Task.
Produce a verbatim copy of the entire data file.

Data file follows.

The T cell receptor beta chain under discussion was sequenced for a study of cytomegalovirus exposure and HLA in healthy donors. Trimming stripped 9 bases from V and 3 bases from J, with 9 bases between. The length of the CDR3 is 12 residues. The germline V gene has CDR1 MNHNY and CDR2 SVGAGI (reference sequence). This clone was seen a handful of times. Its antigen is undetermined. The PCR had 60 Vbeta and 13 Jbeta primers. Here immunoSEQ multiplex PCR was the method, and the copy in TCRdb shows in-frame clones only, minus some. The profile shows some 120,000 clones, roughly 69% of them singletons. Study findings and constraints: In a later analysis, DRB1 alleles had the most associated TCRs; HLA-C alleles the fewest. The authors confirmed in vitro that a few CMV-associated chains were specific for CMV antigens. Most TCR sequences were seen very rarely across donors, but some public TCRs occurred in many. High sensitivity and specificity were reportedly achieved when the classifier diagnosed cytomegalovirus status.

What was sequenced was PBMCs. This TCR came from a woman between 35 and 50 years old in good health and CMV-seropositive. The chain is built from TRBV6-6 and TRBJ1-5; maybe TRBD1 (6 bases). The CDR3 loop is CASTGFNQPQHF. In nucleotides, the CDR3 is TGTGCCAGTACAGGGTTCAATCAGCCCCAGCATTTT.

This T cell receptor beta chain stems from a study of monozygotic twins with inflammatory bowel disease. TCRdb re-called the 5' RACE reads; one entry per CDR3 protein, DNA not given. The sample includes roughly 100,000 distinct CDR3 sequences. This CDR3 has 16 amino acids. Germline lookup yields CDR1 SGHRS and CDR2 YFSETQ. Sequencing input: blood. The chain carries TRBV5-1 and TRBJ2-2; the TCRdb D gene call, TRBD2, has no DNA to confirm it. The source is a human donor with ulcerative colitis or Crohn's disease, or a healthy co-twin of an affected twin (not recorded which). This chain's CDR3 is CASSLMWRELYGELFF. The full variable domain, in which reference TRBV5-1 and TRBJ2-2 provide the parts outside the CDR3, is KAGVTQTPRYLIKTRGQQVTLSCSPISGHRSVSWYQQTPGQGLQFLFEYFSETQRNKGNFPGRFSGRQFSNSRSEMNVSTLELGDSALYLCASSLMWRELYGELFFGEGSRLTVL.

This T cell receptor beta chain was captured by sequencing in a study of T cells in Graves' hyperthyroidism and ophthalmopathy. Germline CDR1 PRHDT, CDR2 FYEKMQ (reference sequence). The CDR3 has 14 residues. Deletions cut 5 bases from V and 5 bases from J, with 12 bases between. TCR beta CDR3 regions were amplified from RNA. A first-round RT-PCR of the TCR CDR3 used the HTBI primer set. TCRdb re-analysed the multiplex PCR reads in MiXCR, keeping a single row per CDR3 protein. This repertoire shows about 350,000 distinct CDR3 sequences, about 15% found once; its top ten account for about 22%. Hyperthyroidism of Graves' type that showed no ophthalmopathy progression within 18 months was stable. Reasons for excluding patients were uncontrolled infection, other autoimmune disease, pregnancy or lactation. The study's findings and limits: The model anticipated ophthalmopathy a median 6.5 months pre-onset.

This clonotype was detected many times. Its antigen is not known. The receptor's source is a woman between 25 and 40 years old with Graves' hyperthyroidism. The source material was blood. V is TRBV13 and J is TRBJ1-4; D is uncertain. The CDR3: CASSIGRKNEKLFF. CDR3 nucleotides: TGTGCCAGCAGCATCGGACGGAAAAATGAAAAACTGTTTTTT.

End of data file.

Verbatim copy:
The T cell receptor beta chain under discussion was sequenced for a study of cytomegalovirus exposure and HLA in healthy donors. Trimming stripped 9 bases from V and 3 bases from J, with 9 bases between. The length of the CDR3 is 12 residues. The germline V gene has CDR1 MNHNY and CDR2 SVGAGI (reference sequence). This clone was seen a handful of times. Its antigen is undetermined. The PCR had 60 Vbeta and 13 Jbeta primers. Here immunoSEQ multiplex PCR was the method, and the copy in TCRdb shows in-frame clones only, minus some. The profile shows some 120,000 clones, roughly 69% of them singletons. Study findings and constraints: In a later analysis, DRB1 alleles had the most associated TCRs; HLA-C alleles the fewest. The authors confirmed in vitro that a few CMV-associated chains were specific for CMV antigens. Most TCR sequences were seen very rarely across donors, but some public TCRs occurred in many. High sensitivity and specificity were reportedly achieved when the classifier diagnosed cytomegalovirus status.

What was sequenced was PBMCs. This TCR came from a woman between 35 and 50 years old in good health and CMV-seropositive. The chain is built from TRBV6-6 and TRBJ1-5; maybe TRBD1 (6 bases). The CDR3 loop is CASTGFNQPQHF. In nucleotides, the CDR3 is TGTGCCAGTACAGGGTTCAATCAGCCCCAGCATTTT.

This T cell receptor beta chain stems from a study of monozygotic twins with inflammatory bowel disease. TCRdb re-called the 5' RACE reads; one entry per CDR3 protein, DNA not given. The sample includes roughly 100,000 distinct CDR3 sequences. This CDR3 has 16 amino acids. Germline lookup yields CDR1 SGHRS and CDR2 YFSETQ. Sequencing input: blood. The chain carries TRBV5-1 and TRBJ2-2; the TCRdb D gene call, TRBD2, has no DNA to confirm it. The source is a human donor with ulcerative colitis or Crohn's disease, or a healthy co-twin of an affected twin (not recorded which). This chain's CDR3 is CASSLMWRELYGELFF. The full variable domain, in which reference TRBV5-1 and TRBJ2-2 provide the parts outside the CDR3, is KAGVTQTPRYLIKTRGQQVTLSCSPISGHRSVSWYQQTPGQGLQFLFEYFSETQRNKGNFPGRFSGRQFSNSRSEMNVSTLELGDSALYLCASSLMWRELYGELFFGEGSRLTVL.

This T cell receptor beta chain was captured by sequencing in a study of T cells in Graves' hyperthyroidism and ophthalmopathy. Germline CDR1 PRHDT, CDR2 FYEKMQ (reference sequence). The CDR3 has 14 residues. Deletions cut 5 bases from V and 5 bases from J, with 12 bases between. TCR beta CDR3 regions were amplified from RNA. A first-round RT-PCR of the TCR CDR3 used the HTBI primer set. TCRdb re-analysed the multiplex PCR reads in MiXCR, keeping a single row per CDR3 protein. This repertoire shows about 350,000 distinct CDR3 sequences, about 15% found once; its top ten account for about 22%. Hyperthyroidism of Graves' type that showed no ophthalmopathy progression within 18 months was stable. Reasons for excluding patients were uncontrolled infection, other autoimmune disease, pregnancy or lactation. The study's findings and limits: The model anticipated ophthalmopathy a median 6.5 months pre-onset.

This clonotype was detected many times. Its antigen is not known. The receptor's source is a woman between 25 and 40 years old with Graves' hyperthyroidism. The source material was blood. V is TRBV13 and J is TRBJ1-4; D is uncertain. The CDR3: CASSIGRKNEKLFF. CDR3 nucleotides: TGTGCCAGCAGCATCGGACGGAAAAATGAAAAACTGTTTTTT.